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    Behavioural Methodologies to Teach Relational Responding to Preschool Children with Diagnosed Autism

    Dennehy, June (2017) Behavioural Methodologies to Teach Relational Responding to Preschool Children with Diagnosed Autism. PhD thesis, National University of Ireland Maynooth.

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    The current study combined recent behavioural teaching methodologies, Promoting the Emergence of Advanced Knowledge (PEAK; curriculum for relational training, assessment and teaching tool) and Teaching-Implicit Relational Assessment Procedure (T-IRAP, an interactive computerised teaching programme) to teach relational responding to eight pre-schoolers with diagnosed autism. Combining PEAK and T-IRAP could have advantages for teaching and for students' learning outcomes in applied settings. Fluent relational responding has been found to correlate with higher scores on standardised measures, thus before commencing relational training, measures on a range of standardised tests were taken with four of the participants, and tests were repeated post-training. Results were that PEAK and the T-IRAP were successfully combined to teach relational responding with four participants. Two of these pre-schoolers successfully learned to respond to same/different relations on the PEAK/T-IRAP independently while the remaining two participants required prompts to do so. Participants who showed greater fluency (higher speed and accuracy) in responding to same/different relations showed increases in scores on the Bracken School Readiness Assessment, Reynolds Intellectual Assessment Scales (Odd Item Out Subtest) and the PEAK Direct Training Module. The research also investigated effects of using feedback from the T-IRAP as part of a self-management strategy with three of the participants. Results indicated that one participant successfully learned to self-record T-IRAP feedback using a line graph intervention while this intervention did not appear to be effective for the remaining two participants. Additional results indicated that self-recording T-IRAP feedback using a colour block chart was more effective than a line-graph chart in increasing participant accuracy scores on the PEAK/T-IRAP with one participant, but speed of responding was not impacted by type of chart used. Behavioural Observation of Students in Schools (BOSS) data were collected for seven participants and results indicated that all participants showed more on-task behaviours and less off-task behaviours when engaged with the PEAK T-IRAP in comparison to their usual table-top work (which involved various targets taken from their educational plans). Finally, a pilot study showed that one participant aged five with diagnosed autism successfully learned analogy relations, often considered too complex for early learners, using a T-IRAP procedure. Findings are discussed in terms of further research in combining recent behavioural teaching technologies such as PEAK and T-IRAP with applied behaviour analysis to teach basic and advanced relational responding repertoires in children with autism.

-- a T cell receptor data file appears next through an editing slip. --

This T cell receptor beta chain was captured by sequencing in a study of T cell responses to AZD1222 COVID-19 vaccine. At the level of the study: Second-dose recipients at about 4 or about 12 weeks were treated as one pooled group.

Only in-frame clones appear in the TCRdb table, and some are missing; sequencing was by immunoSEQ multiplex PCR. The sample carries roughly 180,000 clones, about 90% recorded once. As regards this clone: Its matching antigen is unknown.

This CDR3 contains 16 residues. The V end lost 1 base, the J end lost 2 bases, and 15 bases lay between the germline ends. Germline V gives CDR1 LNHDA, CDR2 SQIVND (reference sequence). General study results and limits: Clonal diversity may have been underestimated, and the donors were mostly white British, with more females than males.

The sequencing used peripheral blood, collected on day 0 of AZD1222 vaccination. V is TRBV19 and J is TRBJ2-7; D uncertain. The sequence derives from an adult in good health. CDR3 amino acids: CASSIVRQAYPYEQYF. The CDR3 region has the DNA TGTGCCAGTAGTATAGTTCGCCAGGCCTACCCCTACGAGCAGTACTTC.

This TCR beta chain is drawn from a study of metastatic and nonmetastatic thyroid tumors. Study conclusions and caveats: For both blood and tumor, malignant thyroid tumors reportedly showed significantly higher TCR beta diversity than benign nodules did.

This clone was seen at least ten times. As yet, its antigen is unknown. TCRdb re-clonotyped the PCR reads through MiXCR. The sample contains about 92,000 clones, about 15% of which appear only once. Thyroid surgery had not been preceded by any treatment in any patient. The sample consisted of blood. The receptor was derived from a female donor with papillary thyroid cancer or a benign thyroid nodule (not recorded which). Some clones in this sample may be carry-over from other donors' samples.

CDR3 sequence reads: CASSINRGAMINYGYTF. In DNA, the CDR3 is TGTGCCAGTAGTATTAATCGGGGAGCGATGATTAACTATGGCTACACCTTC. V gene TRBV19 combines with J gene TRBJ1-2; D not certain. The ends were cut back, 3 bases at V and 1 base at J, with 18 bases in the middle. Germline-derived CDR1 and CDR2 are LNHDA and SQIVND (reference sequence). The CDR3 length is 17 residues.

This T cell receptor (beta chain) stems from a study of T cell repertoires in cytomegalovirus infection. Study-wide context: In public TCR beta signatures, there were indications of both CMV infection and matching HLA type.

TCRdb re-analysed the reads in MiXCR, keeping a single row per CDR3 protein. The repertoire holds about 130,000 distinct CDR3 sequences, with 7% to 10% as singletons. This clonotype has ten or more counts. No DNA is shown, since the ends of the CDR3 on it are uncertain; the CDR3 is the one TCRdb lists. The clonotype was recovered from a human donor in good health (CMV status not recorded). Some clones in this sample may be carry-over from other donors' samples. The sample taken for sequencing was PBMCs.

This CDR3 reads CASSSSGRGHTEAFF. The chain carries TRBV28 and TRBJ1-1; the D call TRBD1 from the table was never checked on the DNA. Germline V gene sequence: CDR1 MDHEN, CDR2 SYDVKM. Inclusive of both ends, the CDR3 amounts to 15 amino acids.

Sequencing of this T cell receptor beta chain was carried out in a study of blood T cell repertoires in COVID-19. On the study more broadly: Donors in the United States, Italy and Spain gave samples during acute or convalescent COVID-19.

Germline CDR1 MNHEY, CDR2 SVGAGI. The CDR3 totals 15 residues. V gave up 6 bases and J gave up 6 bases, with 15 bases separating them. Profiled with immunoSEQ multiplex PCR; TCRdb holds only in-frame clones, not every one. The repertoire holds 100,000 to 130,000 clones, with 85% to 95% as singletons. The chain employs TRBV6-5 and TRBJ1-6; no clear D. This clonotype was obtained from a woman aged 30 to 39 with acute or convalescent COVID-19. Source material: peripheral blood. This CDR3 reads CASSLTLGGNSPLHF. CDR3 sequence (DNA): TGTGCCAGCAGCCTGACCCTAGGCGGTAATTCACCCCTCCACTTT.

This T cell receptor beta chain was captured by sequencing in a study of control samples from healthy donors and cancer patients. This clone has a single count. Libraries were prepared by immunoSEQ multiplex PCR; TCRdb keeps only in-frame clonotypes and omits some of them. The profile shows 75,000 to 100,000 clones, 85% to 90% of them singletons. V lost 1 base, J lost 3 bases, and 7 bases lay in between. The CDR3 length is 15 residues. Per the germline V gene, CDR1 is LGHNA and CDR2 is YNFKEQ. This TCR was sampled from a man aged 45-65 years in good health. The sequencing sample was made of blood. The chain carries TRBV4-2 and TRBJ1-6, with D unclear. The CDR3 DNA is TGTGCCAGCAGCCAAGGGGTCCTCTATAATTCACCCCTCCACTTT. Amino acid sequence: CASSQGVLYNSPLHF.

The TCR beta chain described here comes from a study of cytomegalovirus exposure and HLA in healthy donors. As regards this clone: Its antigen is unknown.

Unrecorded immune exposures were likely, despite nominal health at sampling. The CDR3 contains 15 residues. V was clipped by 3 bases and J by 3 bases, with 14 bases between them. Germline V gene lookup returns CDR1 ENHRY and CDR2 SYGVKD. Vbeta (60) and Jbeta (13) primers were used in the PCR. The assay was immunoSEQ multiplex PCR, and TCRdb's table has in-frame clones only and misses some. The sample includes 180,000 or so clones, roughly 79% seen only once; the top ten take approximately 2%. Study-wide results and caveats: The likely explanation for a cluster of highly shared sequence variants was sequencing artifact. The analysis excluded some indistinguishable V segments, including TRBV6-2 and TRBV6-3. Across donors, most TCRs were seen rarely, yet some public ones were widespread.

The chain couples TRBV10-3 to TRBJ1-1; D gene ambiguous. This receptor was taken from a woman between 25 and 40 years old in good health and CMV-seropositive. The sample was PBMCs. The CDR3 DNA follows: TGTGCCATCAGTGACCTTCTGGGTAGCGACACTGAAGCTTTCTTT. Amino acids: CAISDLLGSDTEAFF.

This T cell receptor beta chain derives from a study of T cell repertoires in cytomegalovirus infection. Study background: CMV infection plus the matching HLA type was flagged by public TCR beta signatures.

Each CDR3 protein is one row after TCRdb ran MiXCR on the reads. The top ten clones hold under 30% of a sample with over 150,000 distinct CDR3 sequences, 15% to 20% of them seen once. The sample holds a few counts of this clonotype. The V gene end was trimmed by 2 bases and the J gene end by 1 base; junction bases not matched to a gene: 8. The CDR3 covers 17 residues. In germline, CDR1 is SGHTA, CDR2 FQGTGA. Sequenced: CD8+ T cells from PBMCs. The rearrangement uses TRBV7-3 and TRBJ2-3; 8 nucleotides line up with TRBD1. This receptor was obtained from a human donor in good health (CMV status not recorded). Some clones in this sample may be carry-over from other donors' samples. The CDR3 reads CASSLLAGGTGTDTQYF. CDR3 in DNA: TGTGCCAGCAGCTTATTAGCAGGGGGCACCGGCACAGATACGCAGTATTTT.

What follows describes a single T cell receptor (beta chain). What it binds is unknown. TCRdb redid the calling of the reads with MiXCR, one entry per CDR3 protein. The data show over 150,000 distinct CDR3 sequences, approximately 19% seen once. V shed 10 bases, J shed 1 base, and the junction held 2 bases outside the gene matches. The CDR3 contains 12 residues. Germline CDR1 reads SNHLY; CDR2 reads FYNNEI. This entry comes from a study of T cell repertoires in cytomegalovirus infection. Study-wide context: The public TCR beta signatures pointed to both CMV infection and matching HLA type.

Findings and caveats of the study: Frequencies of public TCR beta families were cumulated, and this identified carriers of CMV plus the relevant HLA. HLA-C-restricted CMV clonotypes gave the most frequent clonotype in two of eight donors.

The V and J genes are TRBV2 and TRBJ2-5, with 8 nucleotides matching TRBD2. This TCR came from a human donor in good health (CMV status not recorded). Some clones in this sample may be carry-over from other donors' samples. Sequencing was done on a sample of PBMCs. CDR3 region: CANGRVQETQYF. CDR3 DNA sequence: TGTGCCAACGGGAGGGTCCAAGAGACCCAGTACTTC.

Item Type: Thesis (PhD)
    Additional Information: Thesis presented in part-fulfilment of the requirements for the Doctorate in Psychological Science (Behaviour Analysis and Therapy)
    Keywords: Behavioural Methodologies; Teach Relational Responding; Preschool Children; Diagnosed Autism;
    Academic Unit: Faculty of Science and Engineering > Psychology
    Item ID: 8762
    Depositing User: IR eTheses
    Date Deposited: 07 Sep 2017 09:50
      Use Licence: This item is available under a Creative Commons Attribution Non Commercial Share Alike Licence (CC BY-NC-SA). Details of this licence are available here

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